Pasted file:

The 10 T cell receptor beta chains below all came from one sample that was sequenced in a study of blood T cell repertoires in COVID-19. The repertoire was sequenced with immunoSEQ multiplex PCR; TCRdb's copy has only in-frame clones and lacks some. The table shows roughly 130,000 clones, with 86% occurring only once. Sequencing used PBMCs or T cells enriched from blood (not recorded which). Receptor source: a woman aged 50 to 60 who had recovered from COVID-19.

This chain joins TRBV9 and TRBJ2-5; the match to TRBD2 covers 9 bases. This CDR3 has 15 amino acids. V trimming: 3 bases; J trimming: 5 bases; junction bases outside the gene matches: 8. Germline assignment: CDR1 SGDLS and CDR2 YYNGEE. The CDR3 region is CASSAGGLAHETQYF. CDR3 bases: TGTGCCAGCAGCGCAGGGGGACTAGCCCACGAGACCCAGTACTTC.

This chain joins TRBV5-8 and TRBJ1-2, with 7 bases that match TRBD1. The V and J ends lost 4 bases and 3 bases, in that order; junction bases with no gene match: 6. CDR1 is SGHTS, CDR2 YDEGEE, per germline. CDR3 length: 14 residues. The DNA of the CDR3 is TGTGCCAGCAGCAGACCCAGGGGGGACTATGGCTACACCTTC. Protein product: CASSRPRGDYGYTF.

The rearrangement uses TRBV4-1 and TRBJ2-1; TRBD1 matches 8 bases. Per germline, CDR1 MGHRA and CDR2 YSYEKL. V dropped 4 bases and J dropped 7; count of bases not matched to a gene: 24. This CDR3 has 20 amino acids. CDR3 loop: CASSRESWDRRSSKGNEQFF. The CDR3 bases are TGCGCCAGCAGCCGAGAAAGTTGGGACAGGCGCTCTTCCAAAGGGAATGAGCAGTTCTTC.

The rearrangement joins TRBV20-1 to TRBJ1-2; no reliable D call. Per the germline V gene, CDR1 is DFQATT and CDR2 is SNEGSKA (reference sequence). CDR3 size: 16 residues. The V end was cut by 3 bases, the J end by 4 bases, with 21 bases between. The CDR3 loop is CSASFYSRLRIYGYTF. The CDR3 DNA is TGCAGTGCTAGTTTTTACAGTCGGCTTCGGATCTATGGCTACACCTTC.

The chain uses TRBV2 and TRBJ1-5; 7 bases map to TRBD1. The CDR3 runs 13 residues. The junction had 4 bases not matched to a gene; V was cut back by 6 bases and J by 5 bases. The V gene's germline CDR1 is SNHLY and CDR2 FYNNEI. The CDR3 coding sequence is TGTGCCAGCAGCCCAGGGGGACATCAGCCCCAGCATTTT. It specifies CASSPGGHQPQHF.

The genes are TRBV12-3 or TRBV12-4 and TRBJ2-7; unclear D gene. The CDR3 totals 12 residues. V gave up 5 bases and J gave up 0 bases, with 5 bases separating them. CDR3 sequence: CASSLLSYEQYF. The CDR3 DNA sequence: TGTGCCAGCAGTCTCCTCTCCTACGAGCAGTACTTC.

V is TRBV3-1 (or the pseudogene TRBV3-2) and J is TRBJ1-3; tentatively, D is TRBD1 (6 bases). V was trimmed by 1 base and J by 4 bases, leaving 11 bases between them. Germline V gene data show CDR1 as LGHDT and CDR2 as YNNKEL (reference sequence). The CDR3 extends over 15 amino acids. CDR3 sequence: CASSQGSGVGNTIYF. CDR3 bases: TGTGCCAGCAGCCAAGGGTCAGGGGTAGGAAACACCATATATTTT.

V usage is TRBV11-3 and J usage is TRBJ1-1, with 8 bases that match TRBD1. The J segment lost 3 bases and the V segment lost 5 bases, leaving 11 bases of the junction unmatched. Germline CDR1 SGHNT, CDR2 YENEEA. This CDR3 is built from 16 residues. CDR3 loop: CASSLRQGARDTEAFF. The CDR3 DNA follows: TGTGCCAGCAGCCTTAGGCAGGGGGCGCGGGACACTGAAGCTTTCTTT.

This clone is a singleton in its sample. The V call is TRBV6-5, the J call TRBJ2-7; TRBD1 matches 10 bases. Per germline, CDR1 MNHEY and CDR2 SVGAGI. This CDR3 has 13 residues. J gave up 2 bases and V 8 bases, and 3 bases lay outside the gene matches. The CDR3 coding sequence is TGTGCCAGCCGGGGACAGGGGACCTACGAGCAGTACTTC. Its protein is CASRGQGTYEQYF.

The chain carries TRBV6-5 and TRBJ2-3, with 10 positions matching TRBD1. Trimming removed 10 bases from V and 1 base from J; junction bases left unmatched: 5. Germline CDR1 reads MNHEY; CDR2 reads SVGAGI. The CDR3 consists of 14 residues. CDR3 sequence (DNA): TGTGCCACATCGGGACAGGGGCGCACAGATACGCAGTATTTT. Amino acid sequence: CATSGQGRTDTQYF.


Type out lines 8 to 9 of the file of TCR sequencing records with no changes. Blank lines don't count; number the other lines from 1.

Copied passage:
V is TRBV3-1 (or the pseudogene TRBV3-2) and J is TRBJ1-3; tentatively, D is TRBD1 (6 bases). V was trimmed by 1 base and J by 4 bases, leaving 11 bases between them. Germline V gene data show CDR1 as LGHDT and CDR2 as YNNKEL (reference sequence). The CDR3 extends over 15 amino acids. CDR3 sequence: CASSQGSGVGNTIYF. CDR3 bases: TGTGCCAGCAGCCAAGGGTCAGGGGTAGGAAACACCATATATTTT.

V usage is TRBV11-3 and J usage is TRBJ1-1, with 8 bases that match TRBD1. The J segment lost 3 bases and the V segment lost 5 bases, leaving 11 bases of the junction unmatched. Germline CDR1 SGHNT, CDR2 YENEEA. This CDR3 is built from 16 residues. CDR3 loop: CASSLRQGARDTEAFF. The CDR3 DNA follows: TGTGCCAGCAGCCTTAGGCAGGGGGCGCGGGACACTGAAGCTTTCTTT.